These photos here were taken by myself during a February visit to the Kennedy Space Center.
(Click on the pictures for a larger image.)
Any American who was old enough to remember knows about the Apollo 1 crew that died in a cockpit fire. I was a kid at the time, very much caught up in the space craze. When they died, it was a very sad time to a young boy who dreamt of rockets and space travel. To the nay-sayers of the space program, it was ammunition against spending any more money. It was a good thing that the Apollo program went on, if only to carry on the job started by those who had risked -- and given -- their lives to the program and to the country. If the program had not continued, the technilogical crowning achievement of the 20th century would not have taken place. And the word "impossible" would not have been very much diminshed in the minds of a whole generation of young kids such as myself. This page is dedicated to the memory of the Apollo 1 crew: Virgil "Gus" Grissom, Edward H. White II, and Roger B. Chaffee.
This picture is a portion of the Astronaut Memorial, with the reflection of the American flag in the background.
This picture was taken from the Holiday Inn in Titusville, looking out towards Cape Canaveral.
This was also taken from the Holiday Inn, just before a satellite was launched. To the left is the VAB (Vehicle Assembly Building) at the Kennedy Space Center, where the Space Shuttle is prepared for flight. To the right is Cape Canaveral, where the satellite was acutally launched. We were expecting the lauch to occur at the Kennedy Space Center but, as we found out, all rockets except the Space Shuttle are launched from Cape Canaveral which is run by the USAF. Only the Shuttle is launched from KSC. We were looking in the wrong place, and missed the launch until it was too late. (sigh).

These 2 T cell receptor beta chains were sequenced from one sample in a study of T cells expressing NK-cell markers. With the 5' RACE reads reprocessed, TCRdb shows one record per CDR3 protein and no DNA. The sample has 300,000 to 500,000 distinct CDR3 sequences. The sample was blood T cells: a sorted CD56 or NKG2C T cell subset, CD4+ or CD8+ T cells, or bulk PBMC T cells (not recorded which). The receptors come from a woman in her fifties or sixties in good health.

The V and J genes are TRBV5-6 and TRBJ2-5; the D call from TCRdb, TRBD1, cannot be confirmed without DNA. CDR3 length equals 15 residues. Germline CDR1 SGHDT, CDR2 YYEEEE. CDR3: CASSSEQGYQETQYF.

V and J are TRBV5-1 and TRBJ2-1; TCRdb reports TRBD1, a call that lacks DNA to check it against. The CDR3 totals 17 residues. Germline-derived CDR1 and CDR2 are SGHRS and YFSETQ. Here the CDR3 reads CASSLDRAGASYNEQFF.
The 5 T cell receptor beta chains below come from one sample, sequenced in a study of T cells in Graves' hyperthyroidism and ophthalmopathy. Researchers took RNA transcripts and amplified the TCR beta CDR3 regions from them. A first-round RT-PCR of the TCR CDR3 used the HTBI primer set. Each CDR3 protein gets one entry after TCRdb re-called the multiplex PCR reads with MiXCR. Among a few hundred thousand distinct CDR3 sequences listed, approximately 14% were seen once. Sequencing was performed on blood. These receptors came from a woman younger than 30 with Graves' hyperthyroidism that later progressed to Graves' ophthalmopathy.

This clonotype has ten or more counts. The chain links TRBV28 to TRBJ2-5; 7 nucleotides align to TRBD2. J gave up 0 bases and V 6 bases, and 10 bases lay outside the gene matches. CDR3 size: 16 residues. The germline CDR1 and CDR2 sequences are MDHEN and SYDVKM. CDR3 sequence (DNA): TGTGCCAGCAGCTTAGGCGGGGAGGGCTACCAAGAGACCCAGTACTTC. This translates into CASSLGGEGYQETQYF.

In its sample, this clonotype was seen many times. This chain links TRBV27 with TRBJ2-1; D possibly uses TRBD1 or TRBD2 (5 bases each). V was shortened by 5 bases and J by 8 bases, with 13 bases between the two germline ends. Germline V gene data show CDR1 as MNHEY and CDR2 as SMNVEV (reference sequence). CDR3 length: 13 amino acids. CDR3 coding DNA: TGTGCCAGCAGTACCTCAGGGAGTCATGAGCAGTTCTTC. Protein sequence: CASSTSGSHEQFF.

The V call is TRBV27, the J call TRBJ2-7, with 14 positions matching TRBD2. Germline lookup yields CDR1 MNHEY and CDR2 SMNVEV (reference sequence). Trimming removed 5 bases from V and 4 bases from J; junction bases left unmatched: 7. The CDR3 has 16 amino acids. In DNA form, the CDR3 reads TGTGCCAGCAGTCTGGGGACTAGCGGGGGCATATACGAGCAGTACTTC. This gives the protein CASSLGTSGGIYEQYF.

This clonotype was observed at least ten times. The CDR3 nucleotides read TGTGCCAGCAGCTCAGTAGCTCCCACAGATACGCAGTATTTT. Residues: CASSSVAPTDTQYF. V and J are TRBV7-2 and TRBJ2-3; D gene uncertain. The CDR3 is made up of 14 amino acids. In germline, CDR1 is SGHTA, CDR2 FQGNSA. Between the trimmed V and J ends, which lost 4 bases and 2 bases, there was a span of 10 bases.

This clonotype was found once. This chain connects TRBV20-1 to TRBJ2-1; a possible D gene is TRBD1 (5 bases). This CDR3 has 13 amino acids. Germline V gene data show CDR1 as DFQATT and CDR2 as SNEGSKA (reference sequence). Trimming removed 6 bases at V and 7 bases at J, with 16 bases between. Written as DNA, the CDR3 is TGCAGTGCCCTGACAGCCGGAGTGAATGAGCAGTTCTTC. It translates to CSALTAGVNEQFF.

This is a view from the visitor's gantry, looking back towards the VAB. In the foreground is the "crawler", the largest land vehicle in the world. It is used to transport the assembled Space Shuttle from the VAB to the launch pad by way of the gravel pathways. To get an idea how big the crawler is, notice the tour bus on the road to the left of the crawler. The bus is as tall as the tracks under the crawler, and there are eight tracks! Each link in a track weighs one ton.
This is the business end of the Saturn V first stage. HUGE! There were 15 Saturn V rockets built, 12 were flown. The remaining three are on display at KSC, Houston, and Huntsville.
The LEM (Lunar Excursion Module) on display at the Apollo/Saturn Museum. This is a replica of the vehicle that landed man on the moon. Built by Grumman, a company known for building aircraft that can land on a moving target!